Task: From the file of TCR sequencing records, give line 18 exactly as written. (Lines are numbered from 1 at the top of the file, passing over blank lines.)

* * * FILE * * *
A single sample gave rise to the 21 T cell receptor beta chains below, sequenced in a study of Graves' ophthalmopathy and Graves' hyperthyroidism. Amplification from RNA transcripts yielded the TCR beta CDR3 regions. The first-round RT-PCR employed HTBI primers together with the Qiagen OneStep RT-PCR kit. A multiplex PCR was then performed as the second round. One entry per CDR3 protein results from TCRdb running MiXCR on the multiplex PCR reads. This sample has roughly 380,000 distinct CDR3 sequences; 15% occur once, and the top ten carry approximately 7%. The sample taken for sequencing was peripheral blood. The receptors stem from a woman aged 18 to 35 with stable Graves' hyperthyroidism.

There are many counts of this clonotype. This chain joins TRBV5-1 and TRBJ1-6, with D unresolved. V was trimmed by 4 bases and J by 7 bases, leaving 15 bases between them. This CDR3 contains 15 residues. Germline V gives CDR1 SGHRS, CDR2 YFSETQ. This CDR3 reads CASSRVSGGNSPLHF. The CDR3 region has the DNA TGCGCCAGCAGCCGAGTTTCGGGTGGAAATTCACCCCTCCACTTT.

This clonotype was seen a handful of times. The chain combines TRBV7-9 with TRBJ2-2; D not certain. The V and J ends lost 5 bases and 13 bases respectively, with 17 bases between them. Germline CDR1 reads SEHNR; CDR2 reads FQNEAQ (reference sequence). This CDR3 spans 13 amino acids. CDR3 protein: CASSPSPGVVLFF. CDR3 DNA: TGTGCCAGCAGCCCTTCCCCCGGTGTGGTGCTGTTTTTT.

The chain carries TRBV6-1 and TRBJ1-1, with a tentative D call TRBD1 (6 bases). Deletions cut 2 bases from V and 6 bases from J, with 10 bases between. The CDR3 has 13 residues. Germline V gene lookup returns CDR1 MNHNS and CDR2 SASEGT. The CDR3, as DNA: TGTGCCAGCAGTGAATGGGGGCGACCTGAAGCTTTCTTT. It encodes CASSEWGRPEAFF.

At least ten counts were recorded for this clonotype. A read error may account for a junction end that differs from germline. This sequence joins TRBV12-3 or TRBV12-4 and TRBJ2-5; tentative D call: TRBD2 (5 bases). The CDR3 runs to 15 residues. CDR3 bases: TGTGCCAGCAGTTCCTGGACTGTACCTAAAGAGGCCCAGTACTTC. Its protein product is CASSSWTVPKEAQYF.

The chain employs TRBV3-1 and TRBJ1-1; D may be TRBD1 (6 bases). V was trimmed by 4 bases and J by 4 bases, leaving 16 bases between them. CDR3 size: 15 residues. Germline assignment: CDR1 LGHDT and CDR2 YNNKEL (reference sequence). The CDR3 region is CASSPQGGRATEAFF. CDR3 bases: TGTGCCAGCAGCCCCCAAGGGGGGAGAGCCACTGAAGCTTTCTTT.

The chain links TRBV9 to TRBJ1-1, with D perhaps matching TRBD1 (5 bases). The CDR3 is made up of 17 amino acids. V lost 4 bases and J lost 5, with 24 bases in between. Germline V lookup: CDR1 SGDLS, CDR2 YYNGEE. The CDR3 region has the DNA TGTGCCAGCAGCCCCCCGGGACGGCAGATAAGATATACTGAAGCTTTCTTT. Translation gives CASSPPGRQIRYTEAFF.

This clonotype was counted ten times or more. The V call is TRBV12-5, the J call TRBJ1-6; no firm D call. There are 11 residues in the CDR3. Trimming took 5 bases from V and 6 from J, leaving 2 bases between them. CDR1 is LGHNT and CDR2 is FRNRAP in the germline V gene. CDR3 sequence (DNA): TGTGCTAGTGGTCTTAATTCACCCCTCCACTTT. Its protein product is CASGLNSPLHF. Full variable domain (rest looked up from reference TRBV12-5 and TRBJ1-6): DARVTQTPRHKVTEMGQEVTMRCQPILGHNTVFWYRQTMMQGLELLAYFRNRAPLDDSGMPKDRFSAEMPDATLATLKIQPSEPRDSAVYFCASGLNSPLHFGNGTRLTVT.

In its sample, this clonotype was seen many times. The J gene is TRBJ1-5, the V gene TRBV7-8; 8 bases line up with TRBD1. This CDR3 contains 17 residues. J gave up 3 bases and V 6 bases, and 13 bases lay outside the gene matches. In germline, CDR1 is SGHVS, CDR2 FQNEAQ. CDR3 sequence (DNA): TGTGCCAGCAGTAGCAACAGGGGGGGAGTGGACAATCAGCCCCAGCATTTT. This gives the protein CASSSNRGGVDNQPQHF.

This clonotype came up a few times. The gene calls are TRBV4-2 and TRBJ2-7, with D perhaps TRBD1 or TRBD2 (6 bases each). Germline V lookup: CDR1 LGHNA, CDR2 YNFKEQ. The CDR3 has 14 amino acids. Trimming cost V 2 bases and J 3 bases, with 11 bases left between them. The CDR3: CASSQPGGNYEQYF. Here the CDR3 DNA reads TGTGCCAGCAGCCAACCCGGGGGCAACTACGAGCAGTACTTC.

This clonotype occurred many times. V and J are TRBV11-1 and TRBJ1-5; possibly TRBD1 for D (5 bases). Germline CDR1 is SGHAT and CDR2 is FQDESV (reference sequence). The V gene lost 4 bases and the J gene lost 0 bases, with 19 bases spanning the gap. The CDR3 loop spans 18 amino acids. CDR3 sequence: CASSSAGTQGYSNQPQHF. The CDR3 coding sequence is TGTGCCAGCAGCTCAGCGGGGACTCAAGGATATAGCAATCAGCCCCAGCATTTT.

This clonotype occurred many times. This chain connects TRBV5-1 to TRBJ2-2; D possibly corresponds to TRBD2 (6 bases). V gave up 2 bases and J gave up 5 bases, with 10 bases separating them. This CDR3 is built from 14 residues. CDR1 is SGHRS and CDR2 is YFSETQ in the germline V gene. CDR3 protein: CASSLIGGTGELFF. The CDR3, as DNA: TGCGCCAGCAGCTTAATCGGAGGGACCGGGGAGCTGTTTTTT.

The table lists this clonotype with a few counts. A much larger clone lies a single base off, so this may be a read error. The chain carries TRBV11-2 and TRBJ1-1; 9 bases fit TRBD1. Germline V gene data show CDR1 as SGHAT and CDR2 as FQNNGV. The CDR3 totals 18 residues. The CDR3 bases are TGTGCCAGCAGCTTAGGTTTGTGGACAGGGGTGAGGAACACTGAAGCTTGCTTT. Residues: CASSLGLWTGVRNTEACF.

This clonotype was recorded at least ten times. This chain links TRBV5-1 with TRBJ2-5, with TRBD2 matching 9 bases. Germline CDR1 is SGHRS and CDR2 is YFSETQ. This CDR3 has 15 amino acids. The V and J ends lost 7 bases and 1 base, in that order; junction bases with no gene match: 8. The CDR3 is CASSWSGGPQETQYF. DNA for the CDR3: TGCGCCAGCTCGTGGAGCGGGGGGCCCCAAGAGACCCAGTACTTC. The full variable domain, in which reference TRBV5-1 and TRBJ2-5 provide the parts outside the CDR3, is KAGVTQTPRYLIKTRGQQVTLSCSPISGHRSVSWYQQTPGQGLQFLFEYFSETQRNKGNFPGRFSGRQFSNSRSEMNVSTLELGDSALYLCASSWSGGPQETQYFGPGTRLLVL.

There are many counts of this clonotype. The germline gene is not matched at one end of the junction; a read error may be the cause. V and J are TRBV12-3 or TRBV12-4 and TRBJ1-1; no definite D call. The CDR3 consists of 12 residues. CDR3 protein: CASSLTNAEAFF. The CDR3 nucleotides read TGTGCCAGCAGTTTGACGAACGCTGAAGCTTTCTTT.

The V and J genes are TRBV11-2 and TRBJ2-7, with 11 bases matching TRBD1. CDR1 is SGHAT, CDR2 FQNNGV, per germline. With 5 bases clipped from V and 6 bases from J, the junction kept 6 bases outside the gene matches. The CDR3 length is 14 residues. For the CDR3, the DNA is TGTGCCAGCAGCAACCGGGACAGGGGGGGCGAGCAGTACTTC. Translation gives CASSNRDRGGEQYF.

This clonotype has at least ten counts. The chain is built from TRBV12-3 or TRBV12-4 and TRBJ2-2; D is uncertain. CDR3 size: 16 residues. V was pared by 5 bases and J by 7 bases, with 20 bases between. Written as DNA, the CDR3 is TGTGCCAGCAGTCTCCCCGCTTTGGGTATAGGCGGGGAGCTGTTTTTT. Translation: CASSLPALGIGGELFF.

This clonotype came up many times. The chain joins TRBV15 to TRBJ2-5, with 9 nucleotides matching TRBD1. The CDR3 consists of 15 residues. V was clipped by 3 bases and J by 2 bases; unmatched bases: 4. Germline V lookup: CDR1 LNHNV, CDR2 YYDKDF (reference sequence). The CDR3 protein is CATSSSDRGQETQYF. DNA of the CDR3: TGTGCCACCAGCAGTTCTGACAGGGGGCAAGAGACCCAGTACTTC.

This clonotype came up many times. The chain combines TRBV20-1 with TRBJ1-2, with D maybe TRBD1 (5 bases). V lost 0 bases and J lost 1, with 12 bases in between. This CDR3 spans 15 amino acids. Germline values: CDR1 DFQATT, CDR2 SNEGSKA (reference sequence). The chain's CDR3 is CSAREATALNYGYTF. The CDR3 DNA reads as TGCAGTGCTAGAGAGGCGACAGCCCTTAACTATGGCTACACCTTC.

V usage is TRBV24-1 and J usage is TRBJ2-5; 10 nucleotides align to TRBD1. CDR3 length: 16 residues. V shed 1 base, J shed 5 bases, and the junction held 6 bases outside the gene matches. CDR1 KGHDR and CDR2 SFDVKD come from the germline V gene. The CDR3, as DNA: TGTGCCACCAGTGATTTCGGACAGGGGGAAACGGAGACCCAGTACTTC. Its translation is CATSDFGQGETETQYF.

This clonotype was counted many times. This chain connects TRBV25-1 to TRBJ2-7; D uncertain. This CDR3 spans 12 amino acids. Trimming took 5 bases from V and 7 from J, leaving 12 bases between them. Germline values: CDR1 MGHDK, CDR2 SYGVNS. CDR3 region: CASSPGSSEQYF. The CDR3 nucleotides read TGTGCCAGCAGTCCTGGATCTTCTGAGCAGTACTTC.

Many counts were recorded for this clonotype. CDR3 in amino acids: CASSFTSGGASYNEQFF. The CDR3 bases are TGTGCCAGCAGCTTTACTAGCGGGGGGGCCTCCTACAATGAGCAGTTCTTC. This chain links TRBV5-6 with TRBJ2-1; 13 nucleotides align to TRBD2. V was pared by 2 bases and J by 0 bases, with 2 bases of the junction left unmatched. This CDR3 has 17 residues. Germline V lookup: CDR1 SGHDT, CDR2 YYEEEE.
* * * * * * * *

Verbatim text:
This clonotype came up many times. The chain joins TRBV15 to TRBJ2-5, with 9 nucleotides matching TRBD1. The CDR3 consists of 15 residues. V was clipped by 3 bases and J by 2 bases; unmatched bases: 4. Germline V lookup: CDR1 LNHNV, CDR2 YYDKDF (reference sequence). The CDR3 protein is CATSSSDRGQETQYF. DNA of the CDR3: TGTGCCACCAGCAGTTCTGACAGGGGGCAAGAGACCCAGTACTTC.